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How Should Religion and Science Interact?

Post Author: Bill Pratt

During the Renaissance and Enlightenment, philosophers continuously changed their views on how science and religion should interact.  Philosopher William Lawhead describes the continuum chronologically in his textbook The Voyage of Discovery.

Initially, most scientists and philosophers “saw religion and science as co-equal partners in the search for truth.”

Lawhead continues: “Gradually the viewpoint emerged that the claims of revealed religion should be accepted, but only after they have been trimmed down to conform to the scientific outlook.”  Put another way, religious claims must be confirmed by science.

The third stage of development was deism – the belief that the world is wholly rational on its own and that human reason alone can answer questions of nature, religion, and morality.  The deists retained God as the Creator of the universe, but believed that God did not intervene in nature after he created it.

Following deism, “Agnosticism or religious skepticism began to appear in the works of such thinkers as David Hume.  The agnostics urged that we must suspend judgment concerning God’s existence, for reason does not give us any grounds for believing in a deity, although it cannot prove that one does not exist.”

Lawhead explains that “finally, full-blown naturalism or atheism appeared. . . . Its proponents claimed that the philosophical and scientific evidence is stacked against the God hypothesis.  Therefore the rational person will reject it, just as we have the flat-earth theory and the theory that diseases have supernatural causes.”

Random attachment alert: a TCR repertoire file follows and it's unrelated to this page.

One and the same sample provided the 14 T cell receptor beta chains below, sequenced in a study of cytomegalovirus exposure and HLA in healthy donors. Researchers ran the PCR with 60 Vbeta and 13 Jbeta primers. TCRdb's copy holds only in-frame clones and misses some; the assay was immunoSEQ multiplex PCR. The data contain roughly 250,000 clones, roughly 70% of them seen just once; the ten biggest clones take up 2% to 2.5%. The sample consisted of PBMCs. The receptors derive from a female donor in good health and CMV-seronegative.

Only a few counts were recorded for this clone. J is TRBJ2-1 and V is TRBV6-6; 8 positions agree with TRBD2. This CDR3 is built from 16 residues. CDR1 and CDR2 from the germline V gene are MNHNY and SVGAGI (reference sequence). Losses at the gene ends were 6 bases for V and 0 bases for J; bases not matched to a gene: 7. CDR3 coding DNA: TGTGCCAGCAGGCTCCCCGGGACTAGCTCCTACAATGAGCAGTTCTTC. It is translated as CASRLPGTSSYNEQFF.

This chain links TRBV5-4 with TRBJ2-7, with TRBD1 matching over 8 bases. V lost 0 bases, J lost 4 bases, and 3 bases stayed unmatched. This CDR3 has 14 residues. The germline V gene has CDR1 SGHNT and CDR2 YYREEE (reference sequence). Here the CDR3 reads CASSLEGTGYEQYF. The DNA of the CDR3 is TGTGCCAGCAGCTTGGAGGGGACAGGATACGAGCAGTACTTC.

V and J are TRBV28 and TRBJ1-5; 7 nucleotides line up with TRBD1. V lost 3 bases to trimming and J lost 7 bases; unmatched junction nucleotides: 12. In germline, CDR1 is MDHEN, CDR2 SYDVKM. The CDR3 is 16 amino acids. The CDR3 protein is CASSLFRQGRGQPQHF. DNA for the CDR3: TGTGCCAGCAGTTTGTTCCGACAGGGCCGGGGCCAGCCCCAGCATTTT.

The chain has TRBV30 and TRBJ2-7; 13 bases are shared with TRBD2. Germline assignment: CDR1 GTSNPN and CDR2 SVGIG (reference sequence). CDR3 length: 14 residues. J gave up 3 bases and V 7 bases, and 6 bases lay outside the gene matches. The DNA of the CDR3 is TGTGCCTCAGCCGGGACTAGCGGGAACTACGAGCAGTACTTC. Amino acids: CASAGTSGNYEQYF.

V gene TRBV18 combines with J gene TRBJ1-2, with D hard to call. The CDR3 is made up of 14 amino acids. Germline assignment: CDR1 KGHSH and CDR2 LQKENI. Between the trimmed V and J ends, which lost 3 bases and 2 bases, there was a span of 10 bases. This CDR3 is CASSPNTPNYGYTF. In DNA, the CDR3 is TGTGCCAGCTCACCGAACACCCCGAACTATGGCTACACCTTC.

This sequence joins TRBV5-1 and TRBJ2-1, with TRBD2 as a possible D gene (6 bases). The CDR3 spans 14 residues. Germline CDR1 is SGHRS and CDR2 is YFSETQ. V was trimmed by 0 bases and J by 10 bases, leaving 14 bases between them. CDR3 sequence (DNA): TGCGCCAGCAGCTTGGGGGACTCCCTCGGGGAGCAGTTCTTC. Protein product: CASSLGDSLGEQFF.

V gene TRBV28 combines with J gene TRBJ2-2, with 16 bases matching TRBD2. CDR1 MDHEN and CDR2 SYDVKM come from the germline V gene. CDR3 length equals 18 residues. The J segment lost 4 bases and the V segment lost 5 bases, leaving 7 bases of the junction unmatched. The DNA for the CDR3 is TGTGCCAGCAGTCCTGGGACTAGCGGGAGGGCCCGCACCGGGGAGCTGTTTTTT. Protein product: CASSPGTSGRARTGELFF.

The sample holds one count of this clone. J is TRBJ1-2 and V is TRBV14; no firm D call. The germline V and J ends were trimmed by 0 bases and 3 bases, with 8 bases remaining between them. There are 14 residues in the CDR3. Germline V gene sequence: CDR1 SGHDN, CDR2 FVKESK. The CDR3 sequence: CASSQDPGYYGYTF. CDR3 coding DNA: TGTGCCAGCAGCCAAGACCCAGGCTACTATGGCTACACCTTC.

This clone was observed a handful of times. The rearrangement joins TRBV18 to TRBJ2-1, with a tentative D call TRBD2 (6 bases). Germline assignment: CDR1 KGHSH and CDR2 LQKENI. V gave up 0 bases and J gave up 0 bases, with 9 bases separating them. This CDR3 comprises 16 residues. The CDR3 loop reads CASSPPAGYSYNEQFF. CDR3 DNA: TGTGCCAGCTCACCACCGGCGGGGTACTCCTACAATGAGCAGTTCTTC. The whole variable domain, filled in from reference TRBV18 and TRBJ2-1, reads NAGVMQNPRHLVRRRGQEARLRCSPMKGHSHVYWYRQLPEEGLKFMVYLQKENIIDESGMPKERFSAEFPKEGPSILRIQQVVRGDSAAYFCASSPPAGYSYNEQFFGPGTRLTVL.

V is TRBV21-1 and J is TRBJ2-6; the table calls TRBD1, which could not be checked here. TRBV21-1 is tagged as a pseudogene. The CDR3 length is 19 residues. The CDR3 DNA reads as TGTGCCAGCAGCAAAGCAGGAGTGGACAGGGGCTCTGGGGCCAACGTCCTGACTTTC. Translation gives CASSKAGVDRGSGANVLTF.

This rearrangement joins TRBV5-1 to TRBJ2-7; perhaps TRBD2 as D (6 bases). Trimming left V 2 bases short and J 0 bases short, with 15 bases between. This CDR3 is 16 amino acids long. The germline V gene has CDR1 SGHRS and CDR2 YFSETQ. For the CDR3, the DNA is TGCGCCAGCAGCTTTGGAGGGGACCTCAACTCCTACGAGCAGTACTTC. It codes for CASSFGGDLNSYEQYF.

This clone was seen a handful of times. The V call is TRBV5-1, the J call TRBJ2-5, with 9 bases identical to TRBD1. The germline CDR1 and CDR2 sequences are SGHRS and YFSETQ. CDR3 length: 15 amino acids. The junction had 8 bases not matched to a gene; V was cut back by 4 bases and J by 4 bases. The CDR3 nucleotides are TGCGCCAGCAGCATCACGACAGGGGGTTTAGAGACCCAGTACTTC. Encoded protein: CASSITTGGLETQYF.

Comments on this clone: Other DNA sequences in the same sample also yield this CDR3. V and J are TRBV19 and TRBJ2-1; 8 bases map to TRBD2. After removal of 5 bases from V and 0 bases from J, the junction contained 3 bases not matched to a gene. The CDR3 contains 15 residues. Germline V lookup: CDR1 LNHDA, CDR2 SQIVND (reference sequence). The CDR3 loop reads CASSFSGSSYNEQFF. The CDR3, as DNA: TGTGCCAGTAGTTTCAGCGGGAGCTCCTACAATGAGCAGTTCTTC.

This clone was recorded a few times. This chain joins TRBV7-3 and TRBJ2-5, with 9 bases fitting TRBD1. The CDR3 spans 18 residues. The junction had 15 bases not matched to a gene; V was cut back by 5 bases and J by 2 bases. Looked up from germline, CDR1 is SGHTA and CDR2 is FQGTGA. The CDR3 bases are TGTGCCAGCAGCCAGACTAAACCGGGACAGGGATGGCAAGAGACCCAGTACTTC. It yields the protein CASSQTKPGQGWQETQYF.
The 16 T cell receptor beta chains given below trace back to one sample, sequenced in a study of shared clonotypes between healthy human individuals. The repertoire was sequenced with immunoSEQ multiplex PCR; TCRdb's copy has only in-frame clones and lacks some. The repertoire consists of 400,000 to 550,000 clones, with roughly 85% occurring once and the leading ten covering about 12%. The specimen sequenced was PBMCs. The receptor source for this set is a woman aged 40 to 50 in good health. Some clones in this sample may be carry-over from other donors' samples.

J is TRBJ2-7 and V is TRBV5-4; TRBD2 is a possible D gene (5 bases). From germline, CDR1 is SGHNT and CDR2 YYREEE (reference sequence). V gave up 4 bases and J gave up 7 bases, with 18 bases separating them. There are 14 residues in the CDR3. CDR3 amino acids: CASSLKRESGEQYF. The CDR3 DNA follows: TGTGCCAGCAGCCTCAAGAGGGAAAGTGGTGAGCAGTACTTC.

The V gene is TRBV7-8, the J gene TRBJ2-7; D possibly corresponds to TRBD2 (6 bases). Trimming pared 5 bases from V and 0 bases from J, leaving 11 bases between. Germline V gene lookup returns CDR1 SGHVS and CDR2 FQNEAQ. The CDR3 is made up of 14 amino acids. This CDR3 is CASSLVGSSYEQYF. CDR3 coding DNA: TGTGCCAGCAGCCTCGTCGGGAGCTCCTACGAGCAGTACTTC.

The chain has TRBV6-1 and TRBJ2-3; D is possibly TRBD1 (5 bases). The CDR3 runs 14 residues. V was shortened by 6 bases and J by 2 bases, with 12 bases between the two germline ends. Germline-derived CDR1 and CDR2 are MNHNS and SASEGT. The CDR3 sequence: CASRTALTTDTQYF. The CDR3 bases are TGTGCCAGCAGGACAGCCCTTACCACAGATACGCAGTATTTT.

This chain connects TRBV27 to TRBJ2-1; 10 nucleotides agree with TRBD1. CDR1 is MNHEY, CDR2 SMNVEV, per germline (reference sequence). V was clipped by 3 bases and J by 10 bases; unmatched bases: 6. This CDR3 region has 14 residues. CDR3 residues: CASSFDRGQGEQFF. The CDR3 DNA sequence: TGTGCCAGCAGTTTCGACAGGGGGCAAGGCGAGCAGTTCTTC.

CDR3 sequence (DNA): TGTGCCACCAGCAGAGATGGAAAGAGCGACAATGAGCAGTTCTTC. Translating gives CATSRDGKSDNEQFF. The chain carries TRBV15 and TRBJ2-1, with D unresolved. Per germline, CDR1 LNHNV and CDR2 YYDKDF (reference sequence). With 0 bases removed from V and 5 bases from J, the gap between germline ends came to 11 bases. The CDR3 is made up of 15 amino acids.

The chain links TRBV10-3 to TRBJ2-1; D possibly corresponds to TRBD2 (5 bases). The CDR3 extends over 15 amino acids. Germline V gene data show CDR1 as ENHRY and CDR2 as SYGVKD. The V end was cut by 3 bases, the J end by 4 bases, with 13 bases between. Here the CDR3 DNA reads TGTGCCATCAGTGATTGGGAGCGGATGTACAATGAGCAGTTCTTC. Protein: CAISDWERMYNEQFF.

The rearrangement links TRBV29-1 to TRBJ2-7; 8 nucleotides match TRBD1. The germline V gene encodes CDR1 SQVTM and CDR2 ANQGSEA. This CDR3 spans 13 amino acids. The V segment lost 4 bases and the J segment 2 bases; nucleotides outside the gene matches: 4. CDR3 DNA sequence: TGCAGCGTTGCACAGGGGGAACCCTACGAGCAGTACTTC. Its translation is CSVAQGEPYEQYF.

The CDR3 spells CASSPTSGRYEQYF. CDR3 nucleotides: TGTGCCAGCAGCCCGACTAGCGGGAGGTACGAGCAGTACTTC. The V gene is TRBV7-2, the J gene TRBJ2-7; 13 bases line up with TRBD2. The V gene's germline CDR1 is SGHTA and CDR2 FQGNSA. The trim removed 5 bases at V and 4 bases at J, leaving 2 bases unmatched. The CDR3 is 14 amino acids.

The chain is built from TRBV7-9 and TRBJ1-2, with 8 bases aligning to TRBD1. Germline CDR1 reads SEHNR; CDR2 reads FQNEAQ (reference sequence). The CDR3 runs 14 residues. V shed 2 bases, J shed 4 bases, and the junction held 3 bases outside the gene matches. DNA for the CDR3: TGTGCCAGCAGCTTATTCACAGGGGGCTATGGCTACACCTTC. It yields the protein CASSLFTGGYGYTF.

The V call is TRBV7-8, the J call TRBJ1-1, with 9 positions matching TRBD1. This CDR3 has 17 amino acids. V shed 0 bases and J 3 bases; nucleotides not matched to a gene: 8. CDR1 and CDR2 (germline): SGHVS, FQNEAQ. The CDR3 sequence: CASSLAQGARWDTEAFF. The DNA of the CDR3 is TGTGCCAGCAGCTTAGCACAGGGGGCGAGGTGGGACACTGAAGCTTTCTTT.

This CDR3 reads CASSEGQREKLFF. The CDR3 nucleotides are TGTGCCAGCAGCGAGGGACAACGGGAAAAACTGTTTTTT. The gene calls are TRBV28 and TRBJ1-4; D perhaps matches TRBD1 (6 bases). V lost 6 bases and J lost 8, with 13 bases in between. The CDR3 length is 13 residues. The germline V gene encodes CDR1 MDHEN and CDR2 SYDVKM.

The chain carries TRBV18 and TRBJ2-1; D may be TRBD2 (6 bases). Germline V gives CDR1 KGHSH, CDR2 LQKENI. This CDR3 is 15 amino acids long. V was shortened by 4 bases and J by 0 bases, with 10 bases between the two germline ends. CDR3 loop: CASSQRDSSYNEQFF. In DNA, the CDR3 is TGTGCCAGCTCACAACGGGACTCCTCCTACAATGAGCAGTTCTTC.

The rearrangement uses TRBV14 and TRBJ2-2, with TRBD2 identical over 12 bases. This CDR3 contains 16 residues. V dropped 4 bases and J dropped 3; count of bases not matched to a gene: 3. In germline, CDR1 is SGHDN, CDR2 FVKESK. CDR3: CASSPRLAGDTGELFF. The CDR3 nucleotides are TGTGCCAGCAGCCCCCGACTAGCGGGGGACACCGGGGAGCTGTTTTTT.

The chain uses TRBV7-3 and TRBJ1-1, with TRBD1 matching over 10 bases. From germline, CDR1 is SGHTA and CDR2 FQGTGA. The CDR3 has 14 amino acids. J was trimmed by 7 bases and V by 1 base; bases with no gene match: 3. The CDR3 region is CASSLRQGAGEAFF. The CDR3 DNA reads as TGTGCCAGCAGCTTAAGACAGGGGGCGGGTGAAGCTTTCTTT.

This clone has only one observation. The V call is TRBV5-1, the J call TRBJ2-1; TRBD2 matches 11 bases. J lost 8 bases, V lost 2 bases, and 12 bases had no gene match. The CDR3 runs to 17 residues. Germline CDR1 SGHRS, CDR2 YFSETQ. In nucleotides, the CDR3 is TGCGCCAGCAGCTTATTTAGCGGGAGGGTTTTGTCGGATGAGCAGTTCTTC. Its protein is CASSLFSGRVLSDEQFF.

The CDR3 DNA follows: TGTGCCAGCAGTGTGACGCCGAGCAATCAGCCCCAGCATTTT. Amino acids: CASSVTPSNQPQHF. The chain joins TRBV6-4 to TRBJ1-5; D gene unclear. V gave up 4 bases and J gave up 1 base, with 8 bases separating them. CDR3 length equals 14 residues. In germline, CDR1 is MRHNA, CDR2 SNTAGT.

What is fascinating to me is that all of these views are still held by our contemporary society, hundreds of years later.  That is one reason I find the study of philosophy to be so useful; the ideas never go out of style.  In fact, the same ideas are repeated over and over again throughout history.

What about you?  Which of these five views do you hold about the interaction of science and religion?  Please vote in the poll below and leave comments explaining your vote.


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Comments

  • Johndoe

    Bill,

    You’re wrong. Ideas DO go out of style. There was a time when peolpe could be viewed as property. We know realize that it is wrong.

    There was a time when people believed that life came out of nowhere and scientific evidence has proved that wrong and therefore the idea changed.

    There was a time when people thought sneezing meant you had bad demons in you and now we realize that it was wrong.

    Need I say more?

  • Ian

    I have sneezed when I have had sinful thoughts, so maybe not bad demons but there is something in it

  • Anonymous

    These ‘five views’ are very weird, in that they are nonexclusive and nonexhaustive.

    I would say that the primary atheistic “interaction model” is methodological naturalism, which is to say that empirical claims require empirical evidence.

    If your religion makes a nonempirical claim, science has nothing to say about it. But when your religion claims that god interacted (or interacts) with the world in specific ways (e.g., by flooding the earth), those claims can be tested.

    So #2 isn’t quite right — not *all* religious claims need to be tested. #s 1 and 3 are flatly incorrect. #4 isn’t right, either; it isn’t that science “gives us no grounds” for belief; it’s that the claims made by believers that are testable tend to be false. Finally, #5 adds misleading rhetoric to what should be a much more straightforward conclusion: that, to the best of our present scientific abilities, it appears that the empirical claims made by religions are false, and that in turn casts doubt on the supposed supernatural provenance of those claims.

  • The Chisel

    you left out the option:

    “Science and Religion do not need to interact”

  • Boz

    That would mean that your religion makes no claims about the natural world, right?

  • The Chisel

    I suppose it would Boz.

    Was that a question in general, or where you asking about MY specific *religion*?

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